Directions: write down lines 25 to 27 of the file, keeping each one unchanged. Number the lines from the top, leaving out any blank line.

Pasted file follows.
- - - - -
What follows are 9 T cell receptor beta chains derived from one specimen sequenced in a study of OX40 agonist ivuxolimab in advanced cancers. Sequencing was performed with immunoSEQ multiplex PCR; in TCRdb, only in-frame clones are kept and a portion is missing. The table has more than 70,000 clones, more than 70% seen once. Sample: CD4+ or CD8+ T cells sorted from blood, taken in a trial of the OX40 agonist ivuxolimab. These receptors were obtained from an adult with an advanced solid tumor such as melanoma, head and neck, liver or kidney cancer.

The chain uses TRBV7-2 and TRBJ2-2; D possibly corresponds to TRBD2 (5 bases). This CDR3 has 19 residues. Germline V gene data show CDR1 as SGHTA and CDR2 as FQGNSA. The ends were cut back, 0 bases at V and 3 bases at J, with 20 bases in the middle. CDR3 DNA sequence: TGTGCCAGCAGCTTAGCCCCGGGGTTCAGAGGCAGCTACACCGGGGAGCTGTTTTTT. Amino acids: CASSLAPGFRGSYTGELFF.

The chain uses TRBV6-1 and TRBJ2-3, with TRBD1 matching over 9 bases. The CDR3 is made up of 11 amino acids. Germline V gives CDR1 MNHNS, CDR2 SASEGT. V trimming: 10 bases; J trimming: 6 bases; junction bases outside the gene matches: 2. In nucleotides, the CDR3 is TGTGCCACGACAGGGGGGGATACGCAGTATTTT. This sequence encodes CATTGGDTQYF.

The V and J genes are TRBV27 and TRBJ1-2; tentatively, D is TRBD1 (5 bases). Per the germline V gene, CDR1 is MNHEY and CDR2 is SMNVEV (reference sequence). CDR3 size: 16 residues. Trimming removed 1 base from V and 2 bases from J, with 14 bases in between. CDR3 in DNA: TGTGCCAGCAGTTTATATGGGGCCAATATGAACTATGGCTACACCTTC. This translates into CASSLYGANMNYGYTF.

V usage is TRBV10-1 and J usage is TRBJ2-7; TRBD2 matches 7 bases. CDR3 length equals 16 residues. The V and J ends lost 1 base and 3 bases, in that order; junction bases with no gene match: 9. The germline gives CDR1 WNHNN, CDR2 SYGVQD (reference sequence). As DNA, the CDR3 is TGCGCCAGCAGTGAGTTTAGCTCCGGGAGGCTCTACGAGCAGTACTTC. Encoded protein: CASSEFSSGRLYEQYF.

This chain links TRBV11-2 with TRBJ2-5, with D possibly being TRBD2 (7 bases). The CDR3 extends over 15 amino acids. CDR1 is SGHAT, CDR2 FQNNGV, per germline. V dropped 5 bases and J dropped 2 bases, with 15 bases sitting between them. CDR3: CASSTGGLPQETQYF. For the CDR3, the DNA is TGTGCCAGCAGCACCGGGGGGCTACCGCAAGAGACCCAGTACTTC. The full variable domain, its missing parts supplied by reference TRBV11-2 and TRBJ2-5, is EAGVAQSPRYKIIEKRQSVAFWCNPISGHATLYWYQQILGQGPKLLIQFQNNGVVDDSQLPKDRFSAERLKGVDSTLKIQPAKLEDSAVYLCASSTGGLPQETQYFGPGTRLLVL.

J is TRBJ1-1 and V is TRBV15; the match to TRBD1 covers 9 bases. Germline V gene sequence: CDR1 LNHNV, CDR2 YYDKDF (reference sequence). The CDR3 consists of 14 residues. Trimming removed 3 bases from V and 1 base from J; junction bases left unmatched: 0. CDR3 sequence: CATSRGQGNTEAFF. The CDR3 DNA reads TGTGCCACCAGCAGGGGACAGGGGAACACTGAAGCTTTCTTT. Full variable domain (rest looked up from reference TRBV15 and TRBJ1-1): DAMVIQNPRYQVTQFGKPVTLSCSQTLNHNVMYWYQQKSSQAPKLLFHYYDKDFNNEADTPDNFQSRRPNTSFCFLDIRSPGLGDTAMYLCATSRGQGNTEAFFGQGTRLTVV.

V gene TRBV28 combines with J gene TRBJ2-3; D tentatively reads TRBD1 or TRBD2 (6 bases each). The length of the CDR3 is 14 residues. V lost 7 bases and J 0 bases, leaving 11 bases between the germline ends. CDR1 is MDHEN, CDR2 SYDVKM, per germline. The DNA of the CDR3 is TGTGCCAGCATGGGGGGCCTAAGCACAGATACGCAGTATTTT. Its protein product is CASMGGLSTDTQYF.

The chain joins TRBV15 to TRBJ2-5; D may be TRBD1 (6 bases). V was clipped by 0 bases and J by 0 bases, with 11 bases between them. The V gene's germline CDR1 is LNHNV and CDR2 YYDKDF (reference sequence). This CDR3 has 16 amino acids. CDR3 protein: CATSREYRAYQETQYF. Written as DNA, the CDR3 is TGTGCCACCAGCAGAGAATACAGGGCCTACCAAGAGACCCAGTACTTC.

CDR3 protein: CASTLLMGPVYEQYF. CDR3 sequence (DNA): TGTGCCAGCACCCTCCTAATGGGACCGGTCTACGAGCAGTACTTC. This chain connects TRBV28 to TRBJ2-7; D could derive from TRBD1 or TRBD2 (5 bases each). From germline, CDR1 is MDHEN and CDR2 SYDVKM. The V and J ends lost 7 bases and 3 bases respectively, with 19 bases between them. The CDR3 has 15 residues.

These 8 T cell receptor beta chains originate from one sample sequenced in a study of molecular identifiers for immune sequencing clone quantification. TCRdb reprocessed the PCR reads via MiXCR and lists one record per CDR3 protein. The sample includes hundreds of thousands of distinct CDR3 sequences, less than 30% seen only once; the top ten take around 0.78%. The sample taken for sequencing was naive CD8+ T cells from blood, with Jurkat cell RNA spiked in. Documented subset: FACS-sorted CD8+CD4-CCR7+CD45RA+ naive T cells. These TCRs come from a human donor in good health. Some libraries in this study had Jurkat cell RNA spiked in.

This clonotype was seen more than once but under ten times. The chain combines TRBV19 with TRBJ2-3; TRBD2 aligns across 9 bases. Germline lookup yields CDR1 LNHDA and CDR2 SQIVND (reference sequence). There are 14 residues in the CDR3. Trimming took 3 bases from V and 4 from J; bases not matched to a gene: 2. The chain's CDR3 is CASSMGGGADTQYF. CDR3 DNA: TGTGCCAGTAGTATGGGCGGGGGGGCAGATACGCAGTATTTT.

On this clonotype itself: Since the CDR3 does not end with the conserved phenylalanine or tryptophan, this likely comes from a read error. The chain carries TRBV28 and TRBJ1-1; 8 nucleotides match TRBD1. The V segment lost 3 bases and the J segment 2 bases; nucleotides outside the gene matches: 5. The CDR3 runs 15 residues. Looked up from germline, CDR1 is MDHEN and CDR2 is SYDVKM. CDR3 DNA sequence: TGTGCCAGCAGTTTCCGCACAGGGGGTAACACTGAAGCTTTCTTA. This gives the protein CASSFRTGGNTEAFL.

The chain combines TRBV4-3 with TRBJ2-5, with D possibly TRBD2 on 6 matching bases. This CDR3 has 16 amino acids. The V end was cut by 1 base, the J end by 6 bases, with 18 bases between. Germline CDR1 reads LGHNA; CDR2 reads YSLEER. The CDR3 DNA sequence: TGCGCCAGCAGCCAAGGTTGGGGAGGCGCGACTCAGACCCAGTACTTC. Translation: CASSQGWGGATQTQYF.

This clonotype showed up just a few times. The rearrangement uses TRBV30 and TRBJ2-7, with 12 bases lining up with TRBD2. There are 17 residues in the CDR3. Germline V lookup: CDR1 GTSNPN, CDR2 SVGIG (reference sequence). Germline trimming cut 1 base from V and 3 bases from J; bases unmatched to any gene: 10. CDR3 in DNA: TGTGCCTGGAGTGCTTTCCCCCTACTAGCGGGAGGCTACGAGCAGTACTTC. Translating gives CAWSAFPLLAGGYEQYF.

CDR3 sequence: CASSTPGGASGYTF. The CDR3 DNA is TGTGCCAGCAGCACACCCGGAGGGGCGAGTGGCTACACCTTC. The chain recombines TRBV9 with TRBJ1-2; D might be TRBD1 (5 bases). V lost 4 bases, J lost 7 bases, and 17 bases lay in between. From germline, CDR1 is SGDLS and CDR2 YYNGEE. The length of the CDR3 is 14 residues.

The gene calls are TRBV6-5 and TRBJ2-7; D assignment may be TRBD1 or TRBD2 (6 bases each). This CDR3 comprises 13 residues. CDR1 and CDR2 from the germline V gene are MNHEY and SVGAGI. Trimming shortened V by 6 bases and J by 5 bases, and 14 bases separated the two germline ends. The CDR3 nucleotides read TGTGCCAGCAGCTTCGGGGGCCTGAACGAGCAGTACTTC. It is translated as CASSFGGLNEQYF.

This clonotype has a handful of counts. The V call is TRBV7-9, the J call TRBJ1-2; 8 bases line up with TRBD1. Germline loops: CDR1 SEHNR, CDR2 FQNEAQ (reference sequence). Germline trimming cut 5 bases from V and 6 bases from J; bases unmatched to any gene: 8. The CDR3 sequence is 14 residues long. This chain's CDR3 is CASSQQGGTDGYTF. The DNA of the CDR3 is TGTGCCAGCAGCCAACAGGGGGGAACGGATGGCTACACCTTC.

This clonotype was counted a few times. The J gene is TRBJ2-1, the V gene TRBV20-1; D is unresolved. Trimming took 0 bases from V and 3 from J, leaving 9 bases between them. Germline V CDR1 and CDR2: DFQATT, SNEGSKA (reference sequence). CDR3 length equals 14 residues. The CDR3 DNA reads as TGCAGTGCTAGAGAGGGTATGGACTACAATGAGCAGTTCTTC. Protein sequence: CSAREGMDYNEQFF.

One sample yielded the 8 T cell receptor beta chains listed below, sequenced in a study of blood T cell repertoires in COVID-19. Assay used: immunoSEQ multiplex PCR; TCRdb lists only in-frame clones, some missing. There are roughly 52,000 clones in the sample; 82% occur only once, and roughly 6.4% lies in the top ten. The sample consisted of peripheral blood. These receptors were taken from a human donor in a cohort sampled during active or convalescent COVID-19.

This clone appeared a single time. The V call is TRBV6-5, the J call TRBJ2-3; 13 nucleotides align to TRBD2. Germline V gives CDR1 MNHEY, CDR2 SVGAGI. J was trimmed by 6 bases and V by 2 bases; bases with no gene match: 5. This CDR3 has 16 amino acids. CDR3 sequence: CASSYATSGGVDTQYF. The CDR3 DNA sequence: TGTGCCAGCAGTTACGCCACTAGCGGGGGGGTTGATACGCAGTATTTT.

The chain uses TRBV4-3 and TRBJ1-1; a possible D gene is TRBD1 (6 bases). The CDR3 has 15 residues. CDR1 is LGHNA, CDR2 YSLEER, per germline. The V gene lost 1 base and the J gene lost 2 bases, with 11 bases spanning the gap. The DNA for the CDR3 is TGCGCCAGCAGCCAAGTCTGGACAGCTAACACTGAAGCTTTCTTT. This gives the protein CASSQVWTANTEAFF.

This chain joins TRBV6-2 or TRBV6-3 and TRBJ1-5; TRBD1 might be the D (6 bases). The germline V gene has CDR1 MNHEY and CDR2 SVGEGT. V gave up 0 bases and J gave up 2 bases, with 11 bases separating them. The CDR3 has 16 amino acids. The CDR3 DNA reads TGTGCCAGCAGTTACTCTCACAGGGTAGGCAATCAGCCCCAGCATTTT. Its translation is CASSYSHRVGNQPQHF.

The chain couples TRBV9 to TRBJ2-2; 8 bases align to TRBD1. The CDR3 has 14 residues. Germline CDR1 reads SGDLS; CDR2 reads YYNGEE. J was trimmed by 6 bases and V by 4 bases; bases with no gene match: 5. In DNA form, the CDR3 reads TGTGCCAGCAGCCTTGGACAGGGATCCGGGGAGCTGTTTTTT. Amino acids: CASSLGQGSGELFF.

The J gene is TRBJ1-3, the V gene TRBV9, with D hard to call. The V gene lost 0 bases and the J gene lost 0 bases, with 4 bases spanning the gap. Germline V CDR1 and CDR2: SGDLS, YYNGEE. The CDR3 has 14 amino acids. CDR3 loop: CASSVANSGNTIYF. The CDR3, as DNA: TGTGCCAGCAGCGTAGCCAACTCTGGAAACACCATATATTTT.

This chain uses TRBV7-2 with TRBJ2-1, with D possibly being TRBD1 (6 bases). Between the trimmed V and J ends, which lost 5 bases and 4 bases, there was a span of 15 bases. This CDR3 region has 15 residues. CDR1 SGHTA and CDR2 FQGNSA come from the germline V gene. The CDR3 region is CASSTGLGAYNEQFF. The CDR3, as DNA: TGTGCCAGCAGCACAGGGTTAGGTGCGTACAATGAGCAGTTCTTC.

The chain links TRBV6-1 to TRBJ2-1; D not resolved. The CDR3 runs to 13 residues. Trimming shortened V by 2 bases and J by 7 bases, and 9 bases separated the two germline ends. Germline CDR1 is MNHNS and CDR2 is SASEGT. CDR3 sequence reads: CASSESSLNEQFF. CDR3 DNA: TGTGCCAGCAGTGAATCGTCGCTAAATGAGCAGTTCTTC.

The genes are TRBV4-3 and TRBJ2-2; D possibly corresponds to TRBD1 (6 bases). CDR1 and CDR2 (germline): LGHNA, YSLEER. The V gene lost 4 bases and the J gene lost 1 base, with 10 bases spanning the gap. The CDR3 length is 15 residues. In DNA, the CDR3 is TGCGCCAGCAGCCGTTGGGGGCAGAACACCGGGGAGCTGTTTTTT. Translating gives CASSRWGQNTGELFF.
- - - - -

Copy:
The J gene is TRBJ1-3, the V gene TRBV9, with D hard to call. The V gene lost 0 bases and the J gene lost 0 bases, with 4 bases spanning the gap. Germline V CDR1 and CDR2: SGDLS, YYNGEE. The CDR3 has 14 amino acids. CDR3 loop: CASSVANSGNTIYF. The CDR3, as DNA: TGTGCCAGCAGCGTAGCCAACTCTGGAAACACCATATATTTT.

This chain uses TRBV7-2 with TRBJ2-1, with D possibly being TRBD1 (6 bases). Between the trimmed V and J ends, which lost 5 bases and 4 bases, there was a span of 15 bases. This CDR3 region has 15 residues. CDR1 SGHTA and CDR2 FQGNSA come from the germline V gene. The CDR3 region is CASSTGLGAYNEQFF. The CDR3, as DNA: TGTGCCAGCAGCACAGGGTTAGGTGCGTACAATGAGCAGTTCTTC.

The chain links TRBV6-1 to TRBJ2-1; D not resolved. The CDR3 runs to 13 residues. Trimming shortened V by 2 bases and J by 7 bases, and 9 bases separated the two germline ends. Germline CDR1 is MNHNS and CDR2 is SASEGT. CDR3 sequence reads: CASSESSLNEQFF. CDR3 DNA: TGTGCCAGCAGTGAATCGTCGCTAAATGAGCAGTTCTTC.